It’s just as important for the candidate to make their own evaluation of “fit.” A realistic job preview should show both the role’s positive aspects and the challenges participants might face. After viewing the preview, candidates should feel like they have enough information to decide whether the role is right for them. The features of a realistic job preview can also be built into the actual assessment process. For example, you can use situational judgment tests based on real-world scenarios. You can also include sector-specific ability tests and personality questionnaires. Each of these elements empowers participants to either continue or screen themselves out, making your selection decision easier.

Respect the Candidate’s Time

Modern psychometric testing offers the opportunity to gather more information from applicants early in the selection process. The danger is that extending this stage of the process could lead to strong candidates losing interest.

Design your selection process to move along as quickly as possible while still gathering the information you need to make an informed decision. Map out your application and selection processes, and time them from start to finish. Make sure assessment instructions are easy for job seekers to follow and that the data gathered flows automatically into your applicant tracking system.

The following tips can help tighten up your assessment timeline:
  • Adopt psychometric tests that have been developed using technology to make them as short as possible. Certain robust tests can provide an accurate measurement within a few minutes.
  • Integrate your assessments, online questions and candidate data together in your ATS or HR information system. Participants should be able to access everything through a single portal.
  • Choose talent assessments that are mobile-enabled so applicants can complete them at the time and location that are most convenient for them.
Lost time is one of the biggest drags on participant experience. By keeping your assessment timeline tight, you can make the right hiring choice quickly without keeping other candidates waiting.

Differentiate Your Participant Experience

Your candidates are likely applying for jobs at multiple potential employers. If you want to stand out, you need to provide a participant experience that is as unique as your organization.

Here are a few ways other innovative companies stand out:
  • Present robust psychometric assessments in a unique way, such as a messaging app. Deloitte and a multinational engineering company each use this talent assessment format to provide an exciting participant experience.
  • Abandon the paperwork in your assessment centers. Do away with endless printouts of exercises and assessor notes. Nationwide did this, and the candidate feedback was overwhelmingly positive.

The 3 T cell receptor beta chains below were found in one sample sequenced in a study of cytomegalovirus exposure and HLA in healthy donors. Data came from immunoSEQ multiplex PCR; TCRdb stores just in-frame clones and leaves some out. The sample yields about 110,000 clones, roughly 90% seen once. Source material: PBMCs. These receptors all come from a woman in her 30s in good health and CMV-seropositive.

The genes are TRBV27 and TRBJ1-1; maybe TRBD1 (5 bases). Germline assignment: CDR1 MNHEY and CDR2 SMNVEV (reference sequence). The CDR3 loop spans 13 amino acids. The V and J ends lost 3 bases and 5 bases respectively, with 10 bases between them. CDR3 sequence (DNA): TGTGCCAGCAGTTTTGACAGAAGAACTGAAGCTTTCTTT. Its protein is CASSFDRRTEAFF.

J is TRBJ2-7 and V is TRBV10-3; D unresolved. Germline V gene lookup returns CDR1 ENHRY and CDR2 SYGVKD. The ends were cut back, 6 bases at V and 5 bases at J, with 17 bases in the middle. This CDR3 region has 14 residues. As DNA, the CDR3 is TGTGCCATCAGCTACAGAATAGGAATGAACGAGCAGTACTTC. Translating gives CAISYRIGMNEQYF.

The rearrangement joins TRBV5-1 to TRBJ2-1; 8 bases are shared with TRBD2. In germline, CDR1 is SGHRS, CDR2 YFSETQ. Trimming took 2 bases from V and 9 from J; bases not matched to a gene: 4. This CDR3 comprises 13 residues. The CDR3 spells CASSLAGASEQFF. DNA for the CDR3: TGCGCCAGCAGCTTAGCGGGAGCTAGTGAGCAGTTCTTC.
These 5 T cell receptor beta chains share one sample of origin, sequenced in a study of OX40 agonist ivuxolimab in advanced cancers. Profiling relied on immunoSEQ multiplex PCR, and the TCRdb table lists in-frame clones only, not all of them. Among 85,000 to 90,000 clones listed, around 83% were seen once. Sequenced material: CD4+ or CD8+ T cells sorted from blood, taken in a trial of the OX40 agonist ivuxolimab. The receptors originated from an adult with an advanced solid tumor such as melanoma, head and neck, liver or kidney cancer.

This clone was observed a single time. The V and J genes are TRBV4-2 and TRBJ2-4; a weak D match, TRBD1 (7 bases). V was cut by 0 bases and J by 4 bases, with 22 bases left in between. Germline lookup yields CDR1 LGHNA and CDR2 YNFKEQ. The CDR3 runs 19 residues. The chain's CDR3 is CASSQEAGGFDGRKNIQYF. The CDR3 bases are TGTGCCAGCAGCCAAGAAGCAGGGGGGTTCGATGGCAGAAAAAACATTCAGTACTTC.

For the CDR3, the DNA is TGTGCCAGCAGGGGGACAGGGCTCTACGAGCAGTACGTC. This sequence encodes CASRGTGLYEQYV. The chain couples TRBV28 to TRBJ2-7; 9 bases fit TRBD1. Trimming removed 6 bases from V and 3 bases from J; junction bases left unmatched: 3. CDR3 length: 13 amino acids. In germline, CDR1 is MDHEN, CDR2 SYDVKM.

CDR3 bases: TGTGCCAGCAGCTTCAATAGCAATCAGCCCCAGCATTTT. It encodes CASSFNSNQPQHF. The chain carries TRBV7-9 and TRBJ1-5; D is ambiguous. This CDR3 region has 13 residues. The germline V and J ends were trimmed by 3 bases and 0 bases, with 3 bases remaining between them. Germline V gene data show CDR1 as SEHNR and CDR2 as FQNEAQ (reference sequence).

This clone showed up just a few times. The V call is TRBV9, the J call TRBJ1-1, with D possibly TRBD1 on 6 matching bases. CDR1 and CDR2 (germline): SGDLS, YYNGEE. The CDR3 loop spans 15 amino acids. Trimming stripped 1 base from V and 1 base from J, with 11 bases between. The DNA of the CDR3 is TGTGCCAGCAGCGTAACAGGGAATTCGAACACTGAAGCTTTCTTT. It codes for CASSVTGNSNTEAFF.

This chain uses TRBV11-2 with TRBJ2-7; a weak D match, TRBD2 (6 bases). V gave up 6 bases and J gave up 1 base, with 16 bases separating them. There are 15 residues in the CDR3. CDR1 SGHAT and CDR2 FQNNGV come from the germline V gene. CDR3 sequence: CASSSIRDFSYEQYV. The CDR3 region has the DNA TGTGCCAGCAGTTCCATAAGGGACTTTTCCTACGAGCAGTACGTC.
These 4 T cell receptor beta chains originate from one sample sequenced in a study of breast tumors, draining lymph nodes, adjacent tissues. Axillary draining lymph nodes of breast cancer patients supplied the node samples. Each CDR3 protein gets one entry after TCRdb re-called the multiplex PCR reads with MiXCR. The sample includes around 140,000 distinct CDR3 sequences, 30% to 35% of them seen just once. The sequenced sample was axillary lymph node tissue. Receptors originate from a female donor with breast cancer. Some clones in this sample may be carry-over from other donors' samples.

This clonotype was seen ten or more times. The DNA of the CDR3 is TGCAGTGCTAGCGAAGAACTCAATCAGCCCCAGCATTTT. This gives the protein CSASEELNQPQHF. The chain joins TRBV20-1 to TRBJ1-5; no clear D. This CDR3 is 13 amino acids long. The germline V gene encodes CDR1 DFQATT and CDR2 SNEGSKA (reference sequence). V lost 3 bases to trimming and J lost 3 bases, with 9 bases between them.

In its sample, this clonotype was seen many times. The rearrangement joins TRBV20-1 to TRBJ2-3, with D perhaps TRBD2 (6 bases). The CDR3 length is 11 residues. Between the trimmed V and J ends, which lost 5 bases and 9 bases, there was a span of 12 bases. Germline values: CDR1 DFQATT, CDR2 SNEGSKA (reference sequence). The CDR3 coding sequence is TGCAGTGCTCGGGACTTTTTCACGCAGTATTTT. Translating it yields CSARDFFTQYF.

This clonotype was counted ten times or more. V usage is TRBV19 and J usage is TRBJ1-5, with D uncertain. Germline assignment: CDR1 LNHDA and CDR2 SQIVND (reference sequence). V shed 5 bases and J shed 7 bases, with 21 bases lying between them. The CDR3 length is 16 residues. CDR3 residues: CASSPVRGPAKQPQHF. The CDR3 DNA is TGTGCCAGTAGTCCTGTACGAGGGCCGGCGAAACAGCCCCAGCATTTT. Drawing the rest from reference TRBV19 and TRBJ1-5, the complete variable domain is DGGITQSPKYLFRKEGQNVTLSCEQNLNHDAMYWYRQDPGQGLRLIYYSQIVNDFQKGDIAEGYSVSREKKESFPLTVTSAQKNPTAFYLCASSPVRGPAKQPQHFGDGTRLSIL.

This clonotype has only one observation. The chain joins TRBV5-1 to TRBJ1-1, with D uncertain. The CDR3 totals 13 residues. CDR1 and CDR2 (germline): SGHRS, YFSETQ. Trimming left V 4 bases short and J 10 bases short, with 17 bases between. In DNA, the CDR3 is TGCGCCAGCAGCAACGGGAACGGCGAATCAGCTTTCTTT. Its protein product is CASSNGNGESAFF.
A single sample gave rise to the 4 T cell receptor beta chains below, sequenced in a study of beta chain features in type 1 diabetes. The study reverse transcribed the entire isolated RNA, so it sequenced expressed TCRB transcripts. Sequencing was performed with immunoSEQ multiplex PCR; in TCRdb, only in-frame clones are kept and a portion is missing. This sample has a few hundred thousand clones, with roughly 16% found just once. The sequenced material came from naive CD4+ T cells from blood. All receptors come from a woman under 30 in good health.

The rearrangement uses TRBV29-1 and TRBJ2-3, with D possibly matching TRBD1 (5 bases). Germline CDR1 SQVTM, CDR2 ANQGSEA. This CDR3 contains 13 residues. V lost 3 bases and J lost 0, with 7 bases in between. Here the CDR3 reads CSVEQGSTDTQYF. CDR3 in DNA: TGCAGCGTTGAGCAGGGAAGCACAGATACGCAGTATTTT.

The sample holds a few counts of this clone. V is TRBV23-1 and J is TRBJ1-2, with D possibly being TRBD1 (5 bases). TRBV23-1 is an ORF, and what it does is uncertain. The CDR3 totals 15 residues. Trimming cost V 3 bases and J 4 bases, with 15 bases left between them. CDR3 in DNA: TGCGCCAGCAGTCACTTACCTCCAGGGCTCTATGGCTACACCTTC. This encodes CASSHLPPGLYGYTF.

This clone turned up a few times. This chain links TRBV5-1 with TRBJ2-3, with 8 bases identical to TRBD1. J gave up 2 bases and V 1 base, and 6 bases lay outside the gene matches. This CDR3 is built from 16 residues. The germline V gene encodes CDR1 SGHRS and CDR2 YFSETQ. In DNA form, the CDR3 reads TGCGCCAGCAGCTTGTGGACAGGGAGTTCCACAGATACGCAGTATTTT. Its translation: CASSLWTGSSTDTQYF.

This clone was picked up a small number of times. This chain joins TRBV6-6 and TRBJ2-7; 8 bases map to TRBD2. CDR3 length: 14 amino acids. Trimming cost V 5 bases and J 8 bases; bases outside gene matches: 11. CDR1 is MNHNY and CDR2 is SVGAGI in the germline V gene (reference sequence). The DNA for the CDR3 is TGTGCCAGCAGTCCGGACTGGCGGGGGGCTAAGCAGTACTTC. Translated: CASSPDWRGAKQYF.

• Consider implementing asynchronous video interviewing. Companies like Ocado Group have adopted video interviewing through Aon’s vidAssess platform to ensure a positive interview experience. With this tool, candidates direct the process by filming their responses to a few key questions.
Implementing processes like these not only improves the participant experience but also sets you apart from your competition. Even rejected candidates will remember you better and be more likely to apply to future opportunities.

Increase Fairness With Transparency

Participants don’t want to go through a selection process without knowing the criteria for being measured or judged. Start with a structured interview process. Let candidates know that hiring managers will ask every candidate the same questions, and what those questions are designed to measure. Help candidates see how you’re making your decision so that the process feels more fair. Assessments must reflect fair criteria, too. Explain throughout the hiring process why you’ve included the assessment and how it will be used to make a hiring decision. Draw a clear connection between the competencies or skills being measured and the predicted success of future performance.

Give — and Request — Feedback

Design your selection process to provide feedback to all participants. Assessments can be “scored,” giving instant feedback to the candidate. Those candidates who do well are encouraged to continue with their application. Use assessment feedback to give candidates who don’t score well suggestions on skills they may want to develop.

This demonstrates respect for the participants and gives them something useful to implement in future roles. Make sure the feedback you provide is constructive and action-oriented so that candidates can use it in future job searches.

Finally, ask for feedback on your own process. Participants appreciate that you’re taking their opinions and experiences into account. When you receive feedback, take action and make changes to continuously improve the participant experience.

Aon | Assessment Solutions

Aon's assessment solutions provides clients with powerful tools and insights to help them make better talent decisions at every stage of the employee lifecycle. This includes pre-hire assessments, identifying future leaders, screening for digital skills and agility, and AI-enabled solutions.